Today, Lubbock Lake National Historic Landmark spans 336 acres within the northern part of the City of Lubbock and is protected as a National Historic and State Archeological Landmark. More than 12,000 years of human history on the Llano Estacado has been uncovered through excavations, which are overseen by the Museum of Texas Tech University, and evidence of ancient indigenous people and extinct animal species uncovered at the site has contributed important understanding of historic periods in North American history. The landmark serves as a field laboratory and natural history preserve and conducts ongoing excavations and radiocarbon dating studies, which may be observed by visitors of all ages year-round. Guided and self-guided tours of the landmark and current excavations are offered Tuesdays through Sundays in the morning and afternoon hours.
The landmark’s Robert A. Nash Interpretive Center offers a variety of permanent and temporary rotating exhibits focusing on archaeological and cultural topics related to the site and the Southern High Plains region. Permanent exhibits focus on the history of human occupation of the Yellowhouse Draw area and excavation methods used by archaeologists. Past rotating exhibits include A Most Misunderstood Landscape, which focused on conservation efforts attempting to restore the region’s prairie and grasslands ecosystems in the face of modernization and climate change. An online exhibit, Engaging Folsom Hunter-Gatherers with 3D Technology, explores the tools and technologies of Folsom Period hunter-gatherers. A Landmark Store is also offered at the facility, selling books, multimedia items, apparel, and children’s toys.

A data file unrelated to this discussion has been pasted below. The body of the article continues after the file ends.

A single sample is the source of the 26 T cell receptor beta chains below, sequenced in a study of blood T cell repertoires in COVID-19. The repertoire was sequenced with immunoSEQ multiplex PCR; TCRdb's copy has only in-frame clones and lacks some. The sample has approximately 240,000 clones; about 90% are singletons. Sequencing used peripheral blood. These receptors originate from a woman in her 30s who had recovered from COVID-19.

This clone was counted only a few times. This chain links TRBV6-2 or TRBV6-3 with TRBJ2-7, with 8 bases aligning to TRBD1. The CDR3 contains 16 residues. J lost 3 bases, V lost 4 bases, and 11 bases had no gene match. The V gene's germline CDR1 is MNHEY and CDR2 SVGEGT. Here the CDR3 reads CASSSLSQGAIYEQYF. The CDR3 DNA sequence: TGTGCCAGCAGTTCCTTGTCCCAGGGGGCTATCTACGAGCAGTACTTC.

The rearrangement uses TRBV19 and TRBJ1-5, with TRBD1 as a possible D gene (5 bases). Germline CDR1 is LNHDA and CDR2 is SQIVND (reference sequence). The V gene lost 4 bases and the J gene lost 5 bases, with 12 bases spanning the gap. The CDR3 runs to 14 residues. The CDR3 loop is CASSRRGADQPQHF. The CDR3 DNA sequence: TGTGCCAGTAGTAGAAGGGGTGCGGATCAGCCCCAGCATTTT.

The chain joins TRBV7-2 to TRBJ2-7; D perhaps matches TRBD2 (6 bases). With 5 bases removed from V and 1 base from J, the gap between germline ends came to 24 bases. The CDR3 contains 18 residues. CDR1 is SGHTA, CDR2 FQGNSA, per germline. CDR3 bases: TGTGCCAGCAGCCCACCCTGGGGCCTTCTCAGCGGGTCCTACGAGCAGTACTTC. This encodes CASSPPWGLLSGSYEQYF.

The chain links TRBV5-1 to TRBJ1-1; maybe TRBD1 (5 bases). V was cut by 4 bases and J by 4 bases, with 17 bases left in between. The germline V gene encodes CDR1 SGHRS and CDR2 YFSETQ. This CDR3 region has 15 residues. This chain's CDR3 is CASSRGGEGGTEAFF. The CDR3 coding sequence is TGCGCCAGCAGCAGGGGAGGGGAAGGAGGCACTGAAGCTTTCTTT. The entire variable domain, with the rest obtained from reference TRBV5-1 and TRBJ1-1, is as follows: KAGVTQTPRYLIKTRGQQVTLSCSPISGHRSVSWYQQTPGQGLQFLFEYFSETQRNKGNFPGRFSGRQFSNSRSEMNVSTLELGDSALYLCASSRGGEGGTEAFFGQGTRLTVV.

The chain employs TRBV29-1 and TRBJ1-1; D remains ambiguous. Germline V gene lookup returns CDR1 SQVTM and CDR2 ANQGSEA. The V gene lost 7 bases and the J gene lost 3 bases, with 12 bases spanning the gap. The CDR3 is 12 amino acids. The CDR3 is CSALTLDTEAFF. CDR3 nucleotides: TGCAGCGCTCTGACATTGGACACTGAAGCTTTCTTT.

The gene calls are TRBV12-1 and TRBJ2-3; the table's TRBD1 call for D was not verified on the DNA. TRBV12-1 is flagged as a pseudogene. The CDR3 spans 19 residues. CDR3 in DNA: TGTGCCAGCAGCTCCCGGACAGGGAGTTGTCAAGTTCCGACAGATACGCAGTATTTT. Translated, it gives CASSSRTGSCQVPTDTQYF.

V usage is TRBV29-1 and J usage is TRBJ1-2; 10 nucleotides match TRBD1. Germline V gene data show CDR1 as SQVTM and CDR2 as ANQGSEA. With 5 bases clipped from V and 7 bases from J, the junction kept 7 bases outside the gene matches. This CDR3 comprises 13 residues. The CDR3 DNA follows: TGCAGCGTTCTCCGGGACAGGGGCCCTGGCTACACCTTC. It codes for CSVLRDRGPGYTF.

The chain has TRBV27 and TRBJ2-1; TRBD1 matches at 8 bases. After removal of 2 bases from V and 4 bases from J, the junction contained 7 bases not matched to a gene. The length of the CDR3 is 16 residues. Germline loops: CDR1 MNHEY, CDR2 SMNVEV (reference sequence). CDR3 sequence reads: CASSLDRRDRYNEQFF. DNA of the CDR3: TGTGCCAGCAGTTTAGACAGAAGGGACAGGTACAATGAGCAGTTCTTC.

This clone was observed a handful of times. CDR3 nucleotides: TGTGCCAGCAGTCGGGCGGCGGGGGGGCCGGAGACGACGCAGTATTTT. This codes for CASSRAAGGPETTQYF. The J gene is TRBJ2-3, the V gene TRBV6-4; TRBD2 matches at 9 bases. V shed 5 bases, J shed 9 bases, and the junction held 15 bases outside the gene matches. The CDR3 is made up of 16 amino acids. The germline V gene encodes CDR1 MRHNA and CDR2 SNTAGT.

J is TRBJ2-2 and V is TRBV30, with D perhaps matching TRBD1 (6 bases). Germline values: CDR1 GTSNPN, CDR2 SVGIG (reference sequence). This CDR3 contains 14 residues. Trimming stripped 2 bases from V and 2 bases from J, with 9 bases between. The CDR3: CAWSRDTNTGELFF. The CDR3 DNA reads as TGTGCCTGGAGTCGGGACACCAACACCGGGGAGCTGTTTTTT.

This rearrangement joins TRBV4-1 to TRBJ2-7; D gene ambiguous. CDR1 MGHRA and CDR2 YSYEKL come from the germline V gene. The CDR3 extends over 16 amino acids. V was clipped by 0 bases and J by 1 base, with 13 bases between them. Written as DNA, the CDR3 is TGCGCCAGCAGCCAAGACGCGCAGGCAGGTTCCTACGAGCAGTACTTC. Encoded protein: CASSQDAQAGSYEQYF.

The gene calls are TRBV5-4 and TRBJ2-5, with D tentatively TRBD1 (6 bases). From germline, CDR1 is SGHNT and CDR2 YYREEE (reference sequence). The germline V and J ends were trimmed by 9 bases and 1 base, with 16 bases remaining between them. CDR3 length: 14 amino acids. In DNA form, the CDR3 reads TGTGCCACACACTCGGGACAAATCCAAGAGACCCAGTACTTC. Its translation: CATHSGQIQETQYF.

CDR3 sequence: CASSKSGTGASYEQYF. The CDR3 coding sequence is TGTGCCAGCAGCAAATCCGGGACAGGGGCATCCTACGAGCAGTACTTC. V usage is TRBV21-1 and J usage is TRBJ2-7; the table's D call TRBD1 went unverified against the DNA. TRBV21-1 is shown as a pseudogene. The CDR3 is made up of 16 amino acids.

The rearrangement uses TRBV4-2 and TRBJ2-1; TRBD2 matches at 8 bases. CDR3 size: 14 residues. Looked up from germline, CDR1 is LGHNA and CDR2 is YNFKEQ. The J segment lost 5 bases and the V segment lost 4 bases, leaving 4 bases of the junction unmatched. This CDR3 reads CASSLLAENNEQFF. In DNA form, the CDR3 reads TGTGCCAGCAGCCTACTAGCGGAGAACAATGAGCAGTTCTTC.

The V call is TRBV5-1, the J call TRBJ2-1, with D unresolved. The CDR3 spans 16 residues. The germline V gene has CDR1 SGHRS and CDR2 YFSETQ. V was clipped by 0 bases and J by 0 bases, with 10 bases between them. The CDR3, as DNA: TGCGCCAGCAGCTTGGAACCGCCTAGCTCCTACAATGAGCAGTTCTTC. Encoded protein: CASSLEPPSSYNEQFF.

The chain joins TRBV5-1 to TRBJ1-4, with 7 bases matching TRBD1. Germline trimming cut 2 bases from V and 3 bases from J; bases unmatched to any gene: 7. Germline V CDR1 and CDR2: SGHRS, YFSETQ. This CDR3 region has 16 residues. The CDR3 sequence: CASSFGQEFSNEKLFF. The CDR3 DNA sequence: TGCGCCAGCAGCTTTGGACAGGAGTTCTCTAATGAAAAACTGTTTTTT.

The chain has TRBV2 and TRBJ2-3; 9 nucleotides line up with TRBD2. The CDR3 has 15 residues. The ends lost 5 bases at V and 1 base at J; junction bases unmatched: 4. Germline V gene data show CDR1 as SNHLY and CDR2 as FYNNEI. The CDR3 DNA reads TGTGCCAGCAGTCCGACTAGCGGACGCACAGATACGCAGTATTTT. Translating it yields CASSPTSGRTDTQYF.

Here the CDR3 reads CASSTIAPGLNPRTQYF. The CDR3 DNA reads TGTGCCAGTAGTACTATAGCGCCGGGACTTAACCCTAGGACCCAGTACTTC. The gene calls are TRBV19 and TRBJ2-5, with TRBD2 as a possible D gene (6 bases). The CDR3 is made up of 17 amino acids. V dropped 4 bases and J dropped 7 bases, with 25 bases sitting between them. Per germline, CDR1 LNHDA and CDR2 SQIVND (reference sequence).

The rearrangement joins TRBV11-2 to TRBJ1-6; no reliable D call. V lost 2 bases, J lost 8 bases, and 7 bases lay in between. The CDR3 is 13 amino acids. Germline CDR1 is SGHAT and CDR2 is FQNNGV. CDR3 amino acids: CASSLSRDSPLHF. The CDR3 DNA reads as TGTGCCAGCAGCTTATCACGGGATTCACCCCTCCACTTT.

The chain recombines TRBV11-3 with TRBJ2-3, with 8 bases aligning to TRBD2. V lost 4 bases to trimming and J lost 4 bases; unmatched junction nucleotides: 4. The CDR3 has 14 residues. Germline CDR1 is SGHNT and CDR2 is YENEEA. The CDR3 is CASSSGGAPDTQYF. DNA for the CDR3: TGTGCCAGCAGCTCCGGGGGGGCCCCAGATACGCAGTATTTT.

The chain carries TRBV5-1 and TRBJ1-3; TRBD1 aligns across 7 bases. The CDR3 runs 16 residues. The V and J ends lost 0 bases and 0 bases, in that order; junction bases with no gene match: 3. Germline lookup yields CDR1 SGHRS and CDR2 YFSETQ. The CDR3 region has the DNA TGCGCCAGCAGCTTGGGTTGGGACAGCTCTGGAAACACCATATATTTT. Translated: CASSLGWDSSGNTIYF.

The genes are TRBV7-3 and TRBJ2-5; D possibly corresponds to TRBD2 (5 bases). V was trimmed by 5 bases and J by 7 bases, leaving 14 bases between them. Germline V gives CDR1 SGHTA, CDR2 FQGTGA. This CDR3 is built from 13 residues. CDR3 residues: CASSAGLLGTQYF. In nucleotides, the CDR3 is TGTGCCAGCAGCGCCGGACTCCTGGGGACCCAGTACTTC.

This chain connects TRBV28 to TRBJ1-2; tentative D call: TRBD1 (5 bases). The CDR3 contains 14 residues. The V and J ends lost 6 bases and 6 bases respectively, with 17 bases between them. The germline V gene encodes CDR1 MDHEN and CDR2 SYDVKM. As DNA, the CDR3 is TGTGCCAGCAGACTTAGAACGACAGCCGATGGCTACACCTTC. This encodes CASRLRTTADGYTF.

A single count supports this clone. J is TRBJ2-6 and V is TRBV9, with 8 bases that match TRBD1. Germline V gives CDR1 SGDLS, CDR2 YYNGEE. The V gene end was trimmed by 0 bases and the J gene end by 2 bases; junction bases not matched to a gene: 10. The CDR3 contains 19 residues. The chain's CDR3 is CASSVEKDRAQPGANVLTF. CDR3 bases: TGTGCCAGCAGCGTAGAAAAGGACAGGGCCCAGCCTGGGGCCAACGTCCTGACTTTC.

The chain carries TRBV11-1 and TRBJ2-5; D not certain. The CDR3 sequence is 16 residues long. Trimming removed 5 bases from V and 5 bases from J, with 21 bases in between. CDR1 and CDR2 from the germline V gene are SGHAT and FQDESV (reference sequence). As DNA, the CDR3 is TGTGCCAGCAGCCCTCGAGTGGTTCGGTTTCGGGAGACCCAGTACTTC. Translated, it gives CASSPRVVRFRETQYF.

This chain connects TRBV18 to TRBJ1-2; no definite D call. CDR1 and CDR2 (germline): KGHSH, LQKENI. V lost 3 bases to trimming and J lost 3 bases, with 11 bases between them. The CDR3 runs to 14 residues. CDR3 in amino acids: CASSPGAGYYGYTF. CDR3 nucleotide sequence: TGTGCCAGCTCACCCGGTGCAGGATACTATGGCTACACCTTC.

4.5 miles of hiking trails are offered at the landmark for visitors to explore at their leisure, with trail maps available at the Center. No vehicles are permitted on trails due to dangers presented by loose materials, with the exception of bicycles and power-driven mobility devices for visitors with disabilities. Trails include the 0.5-mile Archaeological Trail, the 0.5-mile Llano Estacado Wildflower Trail, and the 3.5-mile Landmark Nature Trail.
Ongoing Programs and Education
In addition to regular visitor exploration and tours, guided tours of the landmark for small groups and organizations may be scheduled by contacting the landmark’s Education Office via phone or email. Night Hike programs are offered by the landmark from March through September, lasting approximately 90 minutes and offering stargazing and animal-watching experiences. A speaker’s bureau offers outreach programming available for booking for local businesses, civic organizations, and community events, and periodic historic craft and technology demonstrations are offered at the landmark as part of public special event programming. A volunteer Field Research Program allows visitors to work with professional staff from around the world to conduct archaeological surveys and mapping and participate in excavation work at the site.
2401 Landmark Dr, Lubbock, TX 79415, Phone: 806-742-1116